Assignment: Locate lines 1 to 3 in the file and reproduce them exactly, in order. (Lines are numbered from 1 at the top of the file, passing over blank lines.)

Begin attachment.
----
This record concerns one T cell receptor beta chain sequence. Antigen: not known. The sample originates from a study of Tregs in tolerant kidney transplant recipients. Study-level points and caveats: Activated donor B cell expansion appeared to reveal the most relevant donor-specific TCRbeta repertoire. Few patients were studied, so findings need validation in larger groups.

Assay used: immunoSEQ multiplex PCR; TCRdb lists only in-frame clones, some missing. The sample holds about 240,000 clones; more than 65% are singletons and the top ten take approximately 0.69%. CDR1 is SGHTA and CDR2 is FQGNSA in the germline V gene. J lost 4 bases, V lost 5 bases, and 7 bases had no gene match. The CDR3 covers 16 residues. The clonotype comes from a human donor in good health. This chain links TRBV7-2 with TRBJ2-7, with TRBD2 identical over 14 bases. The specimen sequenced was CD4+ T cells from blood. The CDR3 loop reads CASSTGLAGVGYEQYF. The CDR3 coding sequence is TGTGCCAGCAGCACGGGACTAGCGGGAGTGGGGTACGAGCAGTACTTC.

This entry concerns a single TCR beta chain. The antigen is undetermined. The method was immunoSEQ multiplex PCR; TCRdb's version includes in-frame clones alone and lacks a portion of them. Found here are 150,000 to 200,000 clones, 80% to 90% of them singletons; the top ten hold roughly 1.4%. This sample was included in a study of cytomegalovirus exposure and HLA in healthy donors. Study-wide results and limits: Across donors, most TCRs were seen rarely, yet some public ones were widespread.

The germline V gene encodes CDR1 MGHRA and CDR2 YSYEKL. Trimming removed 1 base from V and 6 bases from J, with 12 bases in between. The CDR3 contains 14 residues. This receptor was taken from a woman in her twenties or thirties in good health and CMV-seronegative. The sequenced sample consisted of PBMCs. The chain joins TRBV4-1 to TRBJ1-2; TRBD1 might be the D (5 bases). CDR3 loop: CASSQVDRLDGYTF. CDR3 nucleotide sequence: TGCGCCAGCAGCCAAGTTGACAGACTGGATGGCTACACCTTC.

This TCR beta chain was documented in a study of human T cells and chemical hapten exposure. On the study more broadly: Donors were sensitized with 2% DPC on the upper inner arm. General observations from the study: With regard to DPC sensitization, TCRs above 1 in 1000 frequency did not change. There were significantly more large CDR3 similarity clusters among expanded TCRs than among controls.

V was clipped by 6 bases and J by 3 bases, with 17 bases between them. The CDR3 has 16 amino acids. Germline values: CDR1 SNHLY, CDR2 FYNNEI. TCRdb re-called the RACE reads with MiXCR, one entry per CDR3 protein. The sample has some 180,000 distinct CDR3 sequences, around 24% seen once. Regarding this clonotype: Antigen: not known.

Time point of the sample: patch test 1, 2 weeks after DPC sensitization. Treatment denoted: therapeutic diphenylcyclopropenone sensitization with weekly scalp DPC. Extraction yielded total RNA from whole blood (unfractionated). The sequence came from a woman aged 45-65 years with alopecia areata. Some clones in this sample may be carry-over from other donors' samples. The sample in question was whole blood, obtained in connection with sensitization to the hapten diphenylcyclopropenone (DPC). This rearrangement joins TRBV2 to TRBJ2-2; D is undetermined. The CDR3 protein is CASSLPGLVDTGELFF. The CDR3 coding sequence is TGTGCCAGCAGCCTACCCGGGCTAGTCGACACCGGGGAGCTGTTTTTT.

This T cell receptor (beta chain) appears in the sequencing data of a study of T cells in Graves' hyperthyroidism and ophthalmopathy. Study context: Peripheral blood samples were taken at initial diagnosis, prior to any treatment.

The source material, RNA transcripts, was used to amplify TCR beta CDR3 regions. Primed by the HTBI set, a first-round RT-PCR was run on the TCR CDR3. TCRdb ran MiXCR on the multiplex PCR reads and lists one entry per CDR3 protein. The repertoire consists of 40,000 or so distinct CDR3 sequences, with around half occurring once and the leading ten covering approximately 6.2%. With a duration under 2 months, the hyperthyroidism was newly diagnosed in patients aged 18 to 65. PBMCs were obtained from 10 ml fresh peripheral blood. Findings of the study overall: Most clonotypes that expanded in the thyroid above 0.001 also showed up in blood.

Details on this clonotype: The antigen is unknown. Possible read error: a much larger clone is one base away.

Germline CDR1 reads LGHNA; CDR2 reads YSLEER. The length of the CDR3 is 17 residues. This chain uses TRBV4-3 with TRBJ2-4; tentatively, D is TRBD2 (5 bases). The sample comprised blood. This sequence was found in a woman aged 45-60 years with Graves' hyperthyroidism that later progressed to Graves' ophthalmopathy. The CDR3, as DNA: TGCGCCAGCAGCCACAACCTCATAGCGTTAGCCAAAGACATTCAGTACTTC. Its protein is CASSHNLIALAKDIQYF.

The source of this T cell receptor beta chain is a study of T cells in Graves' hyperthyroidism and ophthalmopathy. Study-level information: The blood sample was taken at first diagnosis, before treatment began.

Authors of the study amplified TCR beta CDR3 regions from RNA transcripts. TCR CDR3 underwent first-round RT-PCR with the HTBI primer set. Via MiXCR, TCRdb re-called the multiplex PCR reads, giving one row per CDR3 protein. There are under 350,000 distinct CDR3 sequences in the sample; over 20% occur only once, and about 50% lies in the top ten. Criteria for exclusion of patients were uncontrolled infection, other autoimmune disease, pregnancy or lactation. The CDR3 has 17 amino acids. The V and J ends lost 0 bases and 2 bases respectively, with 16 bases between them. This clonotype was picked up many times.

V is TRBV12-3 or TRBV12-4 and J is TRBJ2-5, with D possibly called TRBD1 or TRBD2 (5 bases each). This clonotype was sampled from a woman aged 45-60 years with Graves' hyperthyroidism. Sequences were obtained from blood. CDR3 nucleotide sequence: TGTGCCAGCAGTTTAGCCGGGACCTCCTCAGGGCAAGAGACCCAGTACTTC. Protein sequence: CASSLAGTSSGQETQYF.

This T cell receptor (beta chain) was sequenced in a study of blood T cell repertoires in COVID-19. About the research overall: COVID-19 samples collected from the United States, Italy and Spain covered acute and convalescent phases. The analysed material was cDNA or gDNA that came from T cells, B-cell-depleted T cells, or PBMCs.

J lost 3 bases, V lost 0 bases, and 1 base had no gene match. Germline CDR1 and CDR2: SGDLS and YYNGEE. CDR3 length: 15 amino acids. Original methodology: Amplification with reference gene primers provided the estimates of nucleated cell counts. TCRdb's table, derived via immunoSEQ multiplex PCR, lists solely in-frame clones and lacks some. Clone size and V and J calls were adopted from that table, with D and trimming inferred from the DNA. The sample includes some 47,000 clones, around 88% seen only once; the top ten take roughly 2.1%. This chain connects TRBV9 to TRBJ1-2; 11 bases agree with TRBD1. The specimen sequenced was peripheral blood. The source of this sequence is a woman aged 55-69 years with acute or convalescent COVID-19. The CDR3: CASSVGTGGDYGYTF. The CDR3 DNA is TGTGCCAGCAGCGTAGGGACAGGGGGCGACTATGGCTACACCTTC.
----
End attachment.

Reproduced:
This record concerns one T cell receptor beta chain sequence. Antigen: not known. The sample originates from a study of Tregs in tolerant kidney transplant recipients. Study-level points and caveats: Activated donor B cell expansion appeared to reveal the most relevant donor-specific TCRbeta repertoire. Few patients were studied, so findings need validation in larger groups.

Assay used: immunoSEQ multiplex PCR; TCRdb lists only in-frame clones, some missing. The sample holds about 240,000 clones; more than 65% are singletons and the top ten take approximately 0.69%. CDR1 is SGHTA and CDR2 is FQGNSA in the germline V gene. J lost 4 bases, V lost 5 bases, and 7 bases had no gene match. The CDR3 covers 16 residues. The clonotype comes from a human donor in good health. This chain links TRBV7-2 with TRBJ2-7, with TRBD2 identical over 14 bases. The specimen sequenced was CD4+ T cells from blood. The CDR3 loop reads CASSTGLAGVGYEQYF. The CDR3 coding sequence is TGTGCCAGCAGCACGGGACTAGCGGGAGTGGGGTACGAGCAGTACTTC.

This entry concerns a single TCR beta chain. The antigen is undetermined. The method was immunoSEQ multiplex PCR; TCRdb's version includes in-frame clones alone and lacks a portion of them. Found here are 150,000 to 200,000 clones, 80% to 90% of them singletons; the top ten hold roughly 1.4%. This sample was included in a study of cytomegalovirus exposure and HLA in healthy donors. Study-wide results and limits: Across donors, most TCRs were seen rarely, yet some public ones were widespread.